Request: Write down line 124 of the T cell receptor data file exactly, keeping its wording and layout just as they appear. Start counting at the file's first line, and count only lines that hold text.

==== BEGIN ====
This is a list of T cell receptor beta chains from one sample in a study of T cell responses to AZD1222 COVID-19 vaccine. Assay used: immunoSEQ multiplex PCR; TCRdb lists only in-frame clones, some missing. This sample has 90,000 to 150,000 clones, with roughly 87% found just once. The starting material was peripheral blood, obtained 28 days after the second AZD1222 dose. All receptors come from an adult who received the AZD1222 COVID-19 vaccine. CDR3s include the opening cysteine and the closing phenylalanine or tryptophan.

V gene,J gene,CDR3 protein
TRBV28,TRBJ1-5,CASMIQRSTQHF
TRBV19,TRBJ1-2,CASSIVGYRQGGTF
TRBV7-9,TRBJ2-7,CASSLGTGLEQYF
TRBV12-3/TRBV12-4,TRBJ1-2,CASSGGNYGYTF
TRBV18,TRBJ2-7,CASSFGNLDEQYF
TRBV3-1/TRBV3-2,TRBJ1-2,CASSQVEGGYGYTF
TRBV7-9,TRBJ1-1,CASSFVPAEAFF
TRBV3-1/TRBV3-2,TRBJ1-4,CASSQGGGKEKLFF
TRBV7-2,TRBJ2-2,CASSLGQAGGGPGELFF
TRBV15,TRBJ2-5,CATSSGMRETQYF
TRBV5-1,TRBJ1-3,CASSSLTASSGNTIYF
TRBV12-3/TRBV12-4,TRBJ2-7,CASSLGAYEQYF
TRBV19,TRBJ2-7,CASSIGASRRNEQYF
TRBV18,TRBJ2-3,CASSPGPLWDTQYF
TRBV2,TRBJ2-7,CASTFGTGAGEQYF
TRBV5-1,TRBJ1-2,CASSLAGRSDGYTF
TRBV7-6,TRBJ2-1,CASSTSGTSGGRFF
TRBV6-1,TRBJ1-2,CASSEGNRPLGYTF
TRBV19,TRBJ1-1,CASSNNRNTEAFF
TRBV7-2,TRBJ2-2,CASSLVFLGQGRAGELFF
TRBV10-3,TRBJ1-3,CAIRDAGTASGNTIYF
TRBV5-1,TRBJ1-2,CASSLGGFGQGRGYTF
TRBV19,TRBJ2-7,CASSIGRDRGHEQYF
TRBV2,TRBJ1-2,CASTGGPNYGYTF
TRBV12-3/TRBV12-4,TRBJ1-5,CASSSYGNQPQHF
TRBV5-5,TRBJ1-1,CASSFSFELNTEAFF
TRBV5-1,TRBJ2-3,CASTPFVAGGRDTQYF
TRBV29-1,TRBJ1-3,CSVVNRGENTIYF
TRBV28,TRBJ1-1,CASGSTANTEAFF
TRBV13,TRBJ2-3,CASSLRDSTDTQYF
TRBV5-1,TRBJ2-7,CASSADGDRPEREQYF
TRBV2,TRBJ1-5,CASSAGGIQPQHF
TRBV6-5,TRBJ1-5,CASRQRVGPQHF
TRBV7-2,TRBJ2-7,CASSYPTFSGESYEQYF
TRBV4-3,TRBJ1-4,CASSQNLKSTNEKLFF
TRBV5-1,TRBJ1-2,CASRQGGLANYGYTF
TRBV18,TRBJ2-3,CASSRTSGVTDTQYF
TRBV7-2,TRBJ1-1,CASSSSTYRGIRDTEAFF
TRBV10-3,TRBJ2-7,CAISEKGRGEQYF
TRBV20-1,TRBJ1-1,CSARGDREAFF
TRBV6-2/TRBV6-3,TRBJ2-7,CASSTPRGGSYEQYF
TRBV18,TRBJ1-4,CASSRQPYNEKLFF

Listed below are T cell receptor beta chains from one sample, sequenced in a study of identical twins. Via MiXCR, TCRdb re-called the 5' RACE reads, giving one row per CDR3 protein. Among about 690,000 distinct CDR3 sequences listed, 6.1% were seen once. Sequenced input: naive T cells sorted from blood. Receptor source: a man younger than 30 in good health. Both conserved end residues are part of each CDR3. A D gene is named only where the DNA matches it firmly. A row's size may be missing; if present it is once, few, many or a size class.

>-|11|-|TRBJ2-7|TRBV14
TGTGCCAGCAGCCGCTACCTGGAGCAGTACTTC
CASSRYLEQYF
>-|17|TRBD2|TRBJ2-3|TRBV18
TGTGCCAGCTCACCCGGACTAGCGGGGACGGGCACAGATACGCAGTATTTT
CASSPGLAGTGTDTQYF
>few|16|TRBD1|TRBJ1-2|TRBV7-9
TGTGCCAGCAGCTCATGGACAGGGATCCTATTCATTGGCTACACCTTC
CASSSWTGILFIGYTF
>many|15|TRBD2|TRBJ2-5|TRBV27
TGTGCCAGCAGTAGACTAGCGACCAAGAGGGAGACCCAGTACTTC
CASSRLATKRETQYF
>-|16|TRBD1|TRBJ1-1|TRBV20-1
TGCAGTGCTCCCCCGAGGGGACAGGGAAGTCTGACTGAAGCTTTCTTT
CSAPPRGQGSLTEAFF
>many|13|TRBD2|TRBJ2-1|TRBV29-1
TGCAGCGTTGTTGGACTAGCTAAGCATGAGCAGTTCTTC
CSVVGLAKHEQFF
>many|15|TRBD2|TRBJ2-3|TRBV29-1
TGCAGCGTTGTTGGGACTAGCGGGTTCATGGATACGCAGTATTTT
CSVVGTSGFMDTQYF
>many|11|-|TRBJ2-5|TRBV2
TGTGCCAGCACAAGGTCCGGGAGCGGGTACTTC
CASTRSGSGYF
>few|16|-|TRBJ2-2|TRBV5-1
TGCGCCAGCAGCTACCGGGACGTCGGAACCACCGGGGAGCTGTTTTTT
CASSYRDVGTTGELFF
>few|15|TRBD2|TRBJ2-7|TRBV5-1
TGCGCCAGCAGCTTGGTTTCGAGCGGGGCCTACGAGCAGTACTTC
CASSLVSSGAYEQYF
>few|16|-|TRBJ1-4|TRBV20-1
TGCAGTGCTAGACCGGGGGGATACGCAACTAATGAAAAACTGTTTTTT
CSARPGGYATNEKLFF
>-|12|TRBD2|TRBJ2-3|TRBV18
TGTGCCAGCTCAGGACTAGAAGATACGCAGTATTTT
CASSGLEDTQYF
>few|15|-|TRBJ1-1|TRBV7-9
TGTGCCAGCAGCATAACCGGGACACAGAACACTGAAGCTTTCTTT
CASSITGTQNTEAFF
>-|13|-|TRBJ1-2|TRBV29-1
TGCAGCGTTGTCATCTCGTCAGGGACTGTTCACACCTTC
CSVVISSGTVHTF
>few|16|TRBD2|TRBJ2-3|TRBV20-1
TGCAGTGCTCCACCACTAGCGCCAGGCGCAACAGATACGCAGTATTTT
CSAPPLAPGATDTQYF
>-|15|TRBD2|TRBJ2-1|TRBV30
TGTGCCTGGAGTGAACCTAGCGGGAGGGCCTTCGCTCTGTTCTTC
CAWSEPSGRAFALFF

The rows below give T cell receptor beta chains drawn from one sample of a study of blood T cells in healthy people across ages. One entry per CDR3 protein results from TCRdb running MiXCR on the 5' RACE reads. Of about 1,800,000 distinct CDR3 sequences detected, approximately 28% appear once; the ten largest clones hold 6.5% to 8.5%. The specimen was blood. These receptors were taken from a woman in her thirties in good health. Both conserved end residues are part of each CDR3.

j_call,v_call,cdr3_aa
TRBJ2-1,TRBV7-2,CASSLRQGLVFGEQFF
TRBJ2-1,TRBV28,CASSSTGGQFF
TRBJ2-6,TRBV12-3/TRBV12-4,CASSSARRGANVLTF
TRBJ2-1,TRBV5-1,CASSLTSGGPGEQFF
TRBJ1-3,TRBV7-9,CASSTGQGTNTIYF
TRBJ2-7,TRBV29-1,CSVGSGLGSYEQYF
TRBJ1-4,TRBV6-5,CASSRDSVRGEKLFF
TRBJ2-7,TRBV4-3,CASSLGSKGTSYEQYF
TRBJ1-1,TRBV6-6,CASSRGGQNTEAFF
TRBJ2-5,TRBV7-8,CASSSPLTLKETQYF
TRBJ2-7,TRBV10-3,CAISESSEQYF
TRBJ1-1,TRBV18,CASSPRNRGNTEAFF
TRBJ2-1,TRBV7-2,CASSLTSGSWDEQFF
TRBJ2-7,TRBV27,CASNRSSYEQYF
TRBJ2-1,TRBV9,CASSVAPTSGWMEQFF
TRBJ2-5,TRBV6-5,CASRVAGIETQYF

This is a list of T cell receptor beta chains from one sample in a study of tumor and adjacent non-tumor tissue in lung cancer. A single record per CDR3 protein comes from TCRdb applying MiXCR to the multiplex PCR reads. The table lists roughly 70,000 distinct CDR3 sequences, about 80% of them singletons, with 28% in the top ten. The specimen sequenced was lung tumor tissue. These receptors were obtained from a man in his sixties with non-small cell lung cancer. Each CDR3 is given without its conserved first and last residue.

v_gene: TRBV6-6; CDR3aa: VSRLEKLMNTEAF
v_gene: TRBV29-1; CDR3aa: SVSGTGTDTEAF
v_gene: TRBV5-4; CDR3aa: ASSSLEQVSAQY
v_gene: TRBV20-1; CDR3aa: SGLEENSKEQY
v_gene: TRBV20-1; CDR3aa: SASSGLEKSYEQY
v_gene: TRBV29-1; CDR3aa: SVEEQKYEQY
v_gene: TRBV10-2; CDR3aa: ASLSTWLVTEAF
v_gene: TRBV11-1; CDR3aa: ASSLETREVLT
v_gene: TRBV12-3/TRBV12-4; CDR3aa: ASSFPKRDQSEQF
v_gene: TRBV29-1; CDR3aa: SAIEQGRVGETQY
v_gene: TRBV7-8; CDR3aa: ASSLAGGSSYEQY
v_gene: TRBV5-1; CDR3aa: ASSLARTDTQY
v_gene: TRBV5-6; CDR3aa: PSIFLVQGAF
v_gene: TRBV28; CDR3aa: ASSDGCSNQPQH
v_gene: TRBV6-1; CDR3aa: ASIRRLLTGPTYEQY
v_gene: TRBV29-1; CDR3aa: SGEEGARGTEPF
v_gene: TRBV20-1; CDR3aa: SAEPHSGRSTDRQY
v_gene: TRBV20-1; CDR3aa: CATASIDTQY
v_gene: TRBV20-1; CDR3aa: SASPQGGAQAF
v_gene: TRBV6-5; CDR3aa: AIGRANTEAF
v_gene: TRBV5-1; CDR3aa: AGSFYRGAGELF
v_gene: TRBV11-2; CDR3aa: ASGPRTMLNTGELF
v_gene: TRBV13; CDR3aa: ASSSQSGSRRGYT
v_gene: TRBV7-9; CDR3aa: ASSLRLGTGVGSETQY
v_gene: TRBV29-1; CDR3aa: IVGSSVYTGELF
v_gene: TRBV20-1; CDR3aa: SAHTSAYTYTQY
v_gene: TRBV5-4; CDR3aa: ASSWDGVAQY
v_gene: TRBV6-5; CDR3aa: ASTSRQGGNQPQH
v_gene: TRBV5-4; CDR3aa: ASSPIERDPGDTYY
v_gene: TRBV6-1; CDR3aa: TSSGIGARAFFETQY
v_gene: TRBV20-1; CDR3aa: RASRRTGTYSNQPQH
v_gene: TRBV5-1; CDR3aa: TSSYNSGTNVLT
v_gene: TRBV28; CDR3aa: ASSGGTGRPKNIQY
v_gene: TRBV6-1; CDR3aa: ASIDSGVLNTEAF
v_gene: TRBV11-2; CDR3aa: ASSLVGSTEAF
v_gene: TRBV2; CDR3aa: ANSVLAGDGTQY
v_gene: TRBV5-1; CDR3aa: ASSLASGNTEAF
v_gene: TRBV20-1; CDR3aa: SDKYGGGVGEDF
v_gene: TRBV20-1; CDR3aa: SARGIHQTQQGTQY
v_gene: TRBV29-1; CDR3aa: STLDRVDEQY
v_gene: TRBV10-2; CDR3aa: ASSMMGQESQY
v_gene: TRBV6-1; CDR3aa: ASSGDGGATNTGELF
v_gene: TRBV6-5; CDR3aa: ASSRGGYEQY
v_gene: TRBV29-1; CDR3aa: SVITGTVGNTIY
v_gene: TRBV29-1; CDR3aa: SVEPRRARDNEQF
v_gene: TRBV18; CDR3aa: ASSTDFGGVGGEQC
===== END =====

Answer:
v_gene: TRBV5-1; CDR3aa: ASSLARTDTQY